This Self-Taught Programmer Is Bringing Transparency to California Politics

A laid-off grocery bagger learned to code and is now shining a light on spending by politicians, their campaigns, and outside groups.


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Rob Pyers didn't set out to bring transparency to establishment politics. In fact, he didn't even have any programming experience before he built the electronic systems for the California Target Book, a go-to resource for political transparency in the state. He initially came to Los Angeles with aspirations of becoming a screenwriter, but ended up stuck in his day job, bagging groceries. Then Walgreen's laid him off, and he needed something else to do.

After joining the Target Book, Pyers taught himself how to code, mostly by watching YouTube videos. Two years later, the 41-year-old has built its systems from the ground up, and now runs the website from his cramped West Hollywood one-bedroom. He is often the first to publicize major donations and new candidates, making his Twitter feed invaluable to campaign consultants and journalists alike.

Pyers, who describes himself as "95 lbs of concentrated tech geek," has become an expert on pulling data from hundreds of voter databases, election filings, and campaign finance disclosures. He's done all this despite the fact that the state's main resource for campaign information is an inaccessible hodgepodge of ZIP archives and tables that even the current Secretary of State has called a "Frankenstein monster of outdated code."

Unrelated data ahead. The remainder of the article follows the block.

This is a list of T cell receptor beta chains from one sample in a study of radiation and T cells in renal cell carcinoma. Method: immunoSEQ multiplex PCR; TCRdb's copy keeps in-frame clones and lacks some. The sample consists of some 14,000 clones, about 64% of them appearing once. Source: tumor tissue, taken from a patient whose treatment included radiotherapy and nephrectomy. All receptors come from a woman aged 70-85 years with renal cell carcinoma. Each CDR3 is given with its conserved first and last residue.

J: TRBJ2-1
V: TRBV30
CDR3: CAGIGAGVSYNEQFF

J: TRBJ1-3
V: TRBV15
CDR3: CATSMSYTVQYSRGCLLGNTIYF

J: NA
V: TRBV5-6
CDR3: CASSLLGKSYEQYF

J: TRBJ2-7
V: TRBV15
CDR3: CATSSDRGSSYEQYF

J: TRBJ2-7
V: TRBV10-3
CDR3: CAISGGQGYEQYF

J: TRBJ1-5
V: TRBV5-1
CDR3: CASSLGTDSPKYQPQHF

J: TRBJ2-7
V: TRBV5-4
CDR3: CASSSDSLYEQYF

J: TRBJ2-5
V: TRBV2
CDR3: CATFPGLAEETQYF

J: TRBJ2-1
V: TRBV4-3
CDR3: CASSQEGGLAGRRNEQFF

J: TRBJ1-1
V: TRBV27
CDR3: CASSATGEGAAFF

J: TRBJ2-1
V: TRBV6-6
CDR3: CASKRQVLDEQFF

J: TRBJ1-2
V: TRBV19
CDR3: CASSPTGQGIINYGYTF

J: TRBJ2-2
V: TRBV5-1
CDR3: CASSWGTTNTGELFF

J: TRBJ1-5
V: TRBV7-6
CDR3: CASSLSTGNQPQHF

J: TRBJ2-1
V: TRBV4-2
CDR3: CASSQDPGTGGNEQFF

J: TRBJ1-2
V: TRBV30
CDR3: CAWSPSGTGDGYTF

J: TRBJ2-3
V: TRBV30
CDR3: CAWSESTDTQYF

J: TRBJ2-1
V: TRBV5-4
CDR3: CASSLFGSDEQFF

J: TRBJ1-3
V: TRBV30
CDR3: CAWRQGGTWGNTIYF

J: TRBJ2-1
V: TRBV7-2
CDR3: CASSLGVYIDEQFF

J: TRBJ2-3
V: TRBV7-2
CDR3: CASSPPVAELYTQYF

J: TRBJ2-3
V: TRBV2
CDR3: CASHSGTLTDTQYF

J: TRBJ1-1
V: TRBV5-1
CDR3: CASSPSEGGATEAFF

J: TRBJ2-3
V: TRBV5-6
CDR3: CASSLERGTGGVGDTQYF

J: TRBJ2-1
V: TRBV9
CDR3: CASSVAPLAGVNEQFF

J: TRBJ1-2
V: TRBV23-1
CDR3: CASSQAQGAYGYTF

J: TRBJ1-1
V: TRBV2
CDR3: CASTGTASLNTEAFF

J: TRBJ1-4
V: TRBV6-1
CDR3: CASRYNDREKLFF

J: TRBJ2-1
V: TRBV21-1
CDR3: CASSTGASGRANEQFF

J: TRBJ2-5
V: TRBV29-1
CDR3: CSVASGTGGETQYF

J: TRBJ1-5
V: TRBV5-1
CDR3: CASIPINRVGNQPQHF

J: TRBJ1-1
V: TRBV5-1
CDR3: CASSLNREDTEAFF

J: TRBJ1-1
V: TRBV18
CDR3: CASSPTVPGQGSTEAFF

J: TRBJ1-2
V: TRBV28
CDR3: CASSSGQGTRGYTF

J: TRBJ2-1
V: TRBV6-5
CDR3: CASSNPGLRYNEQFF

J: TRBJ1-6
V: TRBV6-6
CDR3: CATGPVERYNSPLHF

"California's Cal-Access website is notorious for being just sort of an ungodly, byzantine mess," says Pyers. "If you have no idea what you're doing, it's almost impossible to get any useful information out of."

The state is currently working on a multi-million dollar upgrade to the site, with an expected rollout in 2019. But while the government builds its new system, the Target Book has already proven its worth. During one 2016 Congressional race, the L.A. Times used Pyers' data to reveal that candidate Isadore Hall may have misused hundreds of thousands of dollars of campaign cash.

Pyers believes radical transparency is the best method for rooting out corruption because regulatory interventions tend to backfire. He bases this belief on the real-world effects he's seen in California. In 2010, the state revamped primary elections to make them nonpartisan. Reformers promised this system would help moderates and minor party candidates, but Pyers says it has only increased the power of special interests and cemented Democratic Party rule in the state.

Another popular reform is campaign finance limits, but again, Pyers believes such regulations backfire and actively hurt candidates who aren't backed by a major party or special interest. According to Pyers, their campaigns end up being dominated by PACs and dark money organizations that aren't legally required to disclose their backers, and with which the candidates are legally prohibited from coordinating.

Watch the video above for the full story.

Produced by Justin Monticello. Cameras by Monticello, Alex Manning, and Zach Weissmueller. Music by Grégoire Lourme, Hare, Kevin MacLeod, and MK2.

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Licensed under Creative Commons: By Attribution 3.0 License

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